properly for possible issues. We don’t intend to scare home owners but want to point out
that there are ways to verify if the home is properly insured or not.

Las Vegas is known for its storms during the monsoon season. A community can be flooded
quickly. There is a resource home owners can use to determine whether they live in a flood
plain or not. It is a web site with all of the flood zones outlined. Las Vegas Realtors can
provide you with that resource.


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Local Real Estate Markets May Get Involved in Housing

Local Real Estate Markets May Get Involved in Housing, Literally Buying and Selling Homes
An article in CNN this morning was very intriguing and will likely spark some political
skirmish. As mentioned in the article:

“Under the House plan, the Department of Housing and Urban Development would dole out the
loans and grants based on the number of foreclosures and home prices in an area. Cities
could use the money to buy foreclosed homes, renovate the homes to make them compliant with
housing codes, and resell or rent them.”
The goal is to help keep neighborhoods and the city as a whole in good shape since there are
so many vacant homes on the market. They tend to be run down.

In Las Vegas we’re seeing a significant number of homes that are vacant. There has been
issues with dilapitated homes and associated values. Some Las Vegas real estate agents are
wrapped up in these properties and are able to get good deals on them. However, if buyers
aren’t available it takes some technique to sell these properties. We’ll keep an eye out to
see if the bill passes.


 

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Home Buyers Attracted to Lower Home Prices, Not Incentives

Home Buyers Attracted to Lower Home Prices, Not Incentives
The Realtor® Magazine published an article in March about real estate purchaser preference.
They claim that although incentives are attractive, lower home prices draw more interest.

Many Las Vegas real estate agents don’t oppose incentives and have found success with them.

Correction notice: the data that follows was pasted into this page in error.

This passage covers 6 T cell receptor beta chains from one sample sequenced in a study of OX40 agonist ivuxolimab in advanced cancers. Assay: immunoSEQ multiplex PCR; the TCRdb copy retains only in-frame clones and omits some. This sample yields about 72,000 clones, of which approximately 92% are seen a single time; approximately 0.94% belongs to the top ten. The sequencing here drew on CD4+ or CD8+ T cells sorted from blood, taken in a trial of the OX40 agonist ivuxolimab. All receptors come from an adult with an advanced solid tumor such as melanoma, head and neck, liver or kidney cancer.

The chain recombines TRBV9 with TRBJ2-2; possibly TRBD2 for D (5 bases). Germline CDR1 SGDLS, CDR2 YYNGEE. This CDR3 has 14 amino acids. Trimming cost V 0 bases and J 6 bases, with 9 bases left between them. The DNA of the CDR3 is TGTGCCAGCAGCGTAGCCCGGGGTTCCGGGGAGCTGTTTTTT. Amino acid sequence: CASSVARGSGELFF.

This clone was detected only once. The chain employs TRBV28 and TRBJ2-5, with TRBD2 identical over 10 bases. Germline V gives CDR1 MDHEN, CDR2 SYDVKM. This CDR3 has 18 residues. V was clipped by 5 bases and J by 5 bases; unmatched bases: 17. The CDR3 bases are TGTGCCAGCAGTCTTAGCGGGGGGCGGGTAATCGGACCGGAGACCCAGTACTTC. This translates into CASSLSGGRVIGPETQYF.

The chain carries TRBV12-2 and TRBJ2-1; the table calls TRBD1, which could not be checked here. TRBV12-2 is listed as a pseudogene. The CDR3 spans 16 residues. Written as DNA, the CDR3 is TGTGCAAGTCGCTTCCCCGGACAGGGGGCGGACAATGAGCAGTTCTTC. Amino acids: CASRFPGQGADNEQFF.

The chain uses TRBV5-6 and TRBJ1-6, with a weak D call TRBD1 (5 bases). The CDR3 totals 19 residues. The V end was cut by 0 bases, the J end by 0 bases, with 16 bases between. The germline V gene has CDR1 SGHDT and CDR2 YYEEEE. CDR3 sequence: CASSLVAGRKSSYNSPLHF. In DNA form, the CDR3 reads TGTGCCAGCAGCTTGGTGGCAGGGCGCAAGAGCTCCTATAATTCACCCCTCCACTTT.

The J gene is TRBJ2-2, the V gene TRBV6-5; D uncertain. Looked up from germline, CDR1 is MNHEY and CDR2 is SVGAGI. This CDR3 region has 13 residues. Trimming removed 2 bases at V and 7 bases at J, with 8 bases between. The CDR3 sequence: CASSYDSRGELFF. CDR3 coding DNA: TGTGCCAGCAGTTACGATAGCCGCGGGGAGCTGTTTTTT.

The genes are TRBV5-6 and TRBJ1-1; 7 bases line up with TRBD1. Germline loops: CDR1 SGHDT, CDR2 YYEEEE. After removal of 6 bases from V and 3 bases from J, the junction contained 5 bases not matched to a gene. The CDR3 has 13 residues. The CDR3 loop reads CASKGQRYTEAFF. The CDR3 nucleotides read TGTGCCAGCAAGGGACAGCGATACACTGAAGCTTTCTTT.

However, one major factor that affects buyer interest is that fact that buyers who work with
Realtors® typically use the MLS home search. There is no search criteria for “incentives” or
similar terms. Potential buyers have to stumble upon incentives as they peruse and the odds
of being found are lower. However, most buyers do use price as a criteria and if a seller’s
house priced better than its competition it will draw more views. The important thing in a
tough selling market is to get as much attention as possible.

According to the article:
“The single thing that’ll drive buyers and salespeople to a property is that it must be
priced at today’s market value. If that happens, you’ll get buyers at the property, and
you’ll get practitioners there, too, because they believe buyers will buy.”

 


 

 

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Home Refinancing Attempts Increase

Home Refinancing Attempts Increase…

Recent interest rates cuts have motivated many to attempt to refinance their property.
However, many may be unable to do it successfully. Mortgage lenders are looking for
considerable qualifications. The house must have equity, the borrower must have good credit
and work history, and the house needs to appraise well in the real estate market they live
in.

Many have tried to lock in better rates and a better term for their home but are unable to
because of the previous loan they acquired. To find out if you qualify contact your lender
or your real estate agent who can refer you.